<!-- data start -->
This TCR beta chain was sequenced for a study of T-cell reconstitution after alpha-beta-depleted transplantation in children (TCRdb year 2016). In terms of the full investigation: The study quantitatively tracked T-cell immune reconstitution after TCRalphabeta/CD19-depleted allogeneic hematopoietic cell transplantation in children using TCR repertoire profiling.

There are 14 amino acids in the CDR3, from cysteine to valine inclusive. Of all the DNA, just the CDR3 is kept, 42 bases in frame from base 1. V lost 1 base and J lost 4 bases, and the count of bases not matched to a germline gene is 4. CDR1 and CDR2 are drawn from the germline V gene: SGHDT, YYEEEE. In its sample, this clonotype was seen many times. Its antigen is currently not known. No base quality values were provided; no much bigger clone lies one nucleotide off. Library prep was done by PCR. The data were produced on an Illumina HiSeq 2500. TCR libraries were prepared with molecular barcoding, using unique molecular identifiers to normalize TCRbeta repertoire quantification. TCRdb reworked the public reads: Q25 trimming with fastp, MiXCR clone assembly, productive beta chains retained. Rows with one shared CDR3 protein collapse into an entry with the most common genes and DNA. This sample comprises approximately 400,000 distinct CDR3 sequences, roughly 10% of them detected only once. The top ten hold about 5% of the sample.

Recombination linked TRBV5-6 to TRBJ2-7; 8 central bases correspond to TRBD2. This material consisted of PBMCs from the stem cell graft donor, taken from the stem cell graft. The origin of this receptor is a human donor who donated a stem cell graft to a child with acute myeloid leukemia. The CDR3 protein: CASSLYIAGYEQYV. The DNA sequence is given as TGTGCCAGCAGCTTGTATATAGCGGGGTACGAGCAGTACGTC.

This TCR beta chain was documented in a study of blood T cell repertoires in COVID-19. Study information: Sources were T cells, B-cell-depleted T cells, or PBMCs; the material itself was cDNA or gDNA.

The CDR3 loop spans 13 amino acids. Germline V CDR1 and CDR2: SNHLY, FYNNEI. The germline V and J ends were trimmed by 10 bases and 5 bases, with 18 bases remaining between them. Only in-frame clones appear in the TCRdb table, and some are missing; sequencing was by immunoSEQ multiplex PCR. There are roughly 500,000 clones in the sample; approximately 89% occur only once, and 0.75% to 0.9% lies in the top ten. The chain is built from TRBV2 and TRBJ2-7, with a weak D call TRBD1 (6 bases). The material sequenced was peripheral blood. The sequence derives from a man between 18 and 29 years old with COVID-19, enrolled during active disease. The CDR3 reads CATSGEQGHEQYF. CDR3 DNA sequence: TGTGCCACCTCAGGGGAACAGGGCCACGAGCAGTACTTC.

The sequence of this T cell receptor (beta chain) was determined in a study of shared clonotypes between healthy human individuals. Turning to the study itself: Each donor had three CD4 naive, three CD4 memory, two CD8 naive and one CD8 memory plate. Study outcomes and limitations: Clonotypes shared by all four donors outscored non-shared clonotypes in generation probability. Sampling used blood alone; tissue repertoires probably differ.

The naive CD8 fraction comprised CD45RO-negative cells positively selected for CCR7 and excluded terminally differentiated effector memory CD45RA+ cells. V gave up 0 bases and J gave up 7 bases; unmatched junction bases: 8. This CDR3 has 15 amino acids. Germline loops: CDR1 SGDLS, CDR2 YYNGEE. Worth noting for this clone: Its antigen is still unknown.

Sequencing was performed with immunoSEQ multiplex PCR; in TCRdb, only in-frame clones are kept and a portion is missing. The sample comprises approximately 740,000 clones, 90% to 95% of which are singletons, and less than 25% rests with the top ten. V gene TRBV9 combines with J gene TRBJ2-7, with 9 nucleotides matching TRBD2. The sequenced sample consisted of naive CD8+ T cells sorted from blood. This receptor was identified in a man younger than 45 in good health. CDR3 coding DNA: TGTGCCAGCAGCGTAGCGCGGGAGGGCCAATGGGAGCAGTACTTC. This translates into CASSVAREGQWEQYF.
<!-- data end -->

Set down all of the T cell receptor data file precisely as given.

This TCR beta chain was sequenced for a study of T-cell reconstitution after alpha-beta-depleted transplantation in children (TCRdb year 2016). In terms of the full investigation: The study quantitatively tracked T-cell immune reconstitution after TCRalphabeta/CD19-depleted allogeneic hematopoietic cell transplantation in children using TCR repertoire profiling.

There are 14 amino acids in the CDR3, from cysteine to valine inclusive. Of all the DNA, just the CDR3 is kept, 42 bases in frame from base 1. V lost 1 base and J lost 4 bases, and the count of bases not matched to a germline gene is 4. CDR1 and CDR2 are drawn from the germline V gene: SGHDT, YYEEEE. In its sample, this clonotype was seen many times. Its antigen is currently not known. No base quality values were provided; no much bigger clone lies one nucleotide off. Library prep was done by PCR. The data were produced on an Illumina HiSeq 2500. TCR libraries were prepared with molecular barcoding, using unique molecular identifiers to normalize TCRbeta repertoire quantification. TCRdb reworked the public reads: Q25 trimming with fastp, MiXCR clone assembly, productive beta chains retained. Rows with one shared CDR3 protein collapse into an entry with the most common genes and DNA. This sample comprises approximately 400,000 distinct CDR3 sequences, roughly 10% of them detected only once. The top ten hold about 5% of the sample.

Recombination linked TRBV5-6 to TRBJ2-7; 8 central bases correspond to TRBD2. This material consisted of PBMCs from the stem cell graft donor, taken from the stem cell graft. The origin of this receptor is a human donor who donated a stem cell graft to a child with acute myeloid leukemia. The CDR3 protein: CASSLYIAGYEQYV. The DNA sequence is given as TGTGCCAGCAGCTTGTATATAGCGGGGTACGAGCAGTACGTC.

This TCR beta chain was documented in a study of blood T cell repertoires in COVID-19. Study information: Sources were T cells, B-cell-depleted T cells, or PBMCs; the material itself was cDNA or gDNA.

The CDR3 loop spans 13 amino acids. Germline V CDR1 and CDR2: SNHLY, FYNNEI. The germline V and J ends were trimmed by 10 bases and 5 bases, with 18 bases remaining between them. Only in-frame clones appear in the TCRdb table, and some are missing; sequencing was by immunoSEQ multiplex PCR. There are roughly 500,000 clones in the sample; approximately 89% occur only once, and 0.75% to 0.9% lies in the top ten. The chain is built from TRBV2 and TRBJ2-7, with a weak D call TRBD1 (6 bases). The material sequenced was peripheral blood. The sequence derives from a man between 18 and 29 years old with COVID-19, enrolled during active disease. The CDR3 reads CATSGEQGHEQYF. CDR3 DNA sequence: TGTGCCACCTCAGGGGAACAGGGCCACGAGCAGTACTTC.

The sequence of this T cell receptor (beta chain) was determined in a study of shared clonotypes between healthy human individuals. Turning to the study itself: Each donor had three CD4 naive, three CD4 memory, two CD8 naive and one CD8 memory plate. Study outcomes and limitations: Clonotypes shared by all four donors outscored non-shared clonotypes in generation probability. Sampling used blood alone; tissue repertoires probably differ.

The naive CD8 fraction comprised CD45RO-negative cells positively selected for CCR7 and excluded terminally differentiated effector memory CD45RA+ cells. V gave up 0 bases and J gave up 7 bases; unmatched junction bases: 8. This CDR3 has 15 amino acids. Germline loops: CDR1 SGDLS, CDR2 YYNGEE. Worth noting for this clone: Its antigen is still unknown.

Sequencing was performed with immunoSEQ multiplex PCR; in TCRdb, only in-frame clones are kept and a portion is missing. The sample comprises approximately 740,000 clones, 90% to 95% of which are singletons, and less than 25% rests with the top ten. V gene TRBV9 combines with J gene TRBJ2-7, with 9 nucleotides matching TRBD2. The sequenced sample consisted of naive CD8+ T cells sorted from blood. This receptor was identified in a man younger than 45 in good health. CDR3 coding DNA: TGTGCCAGCAGCGTAGCGCGGGAGGGCCAATGGGAGCAGTACTTC. This translates into CASSVAREGQWEQYF.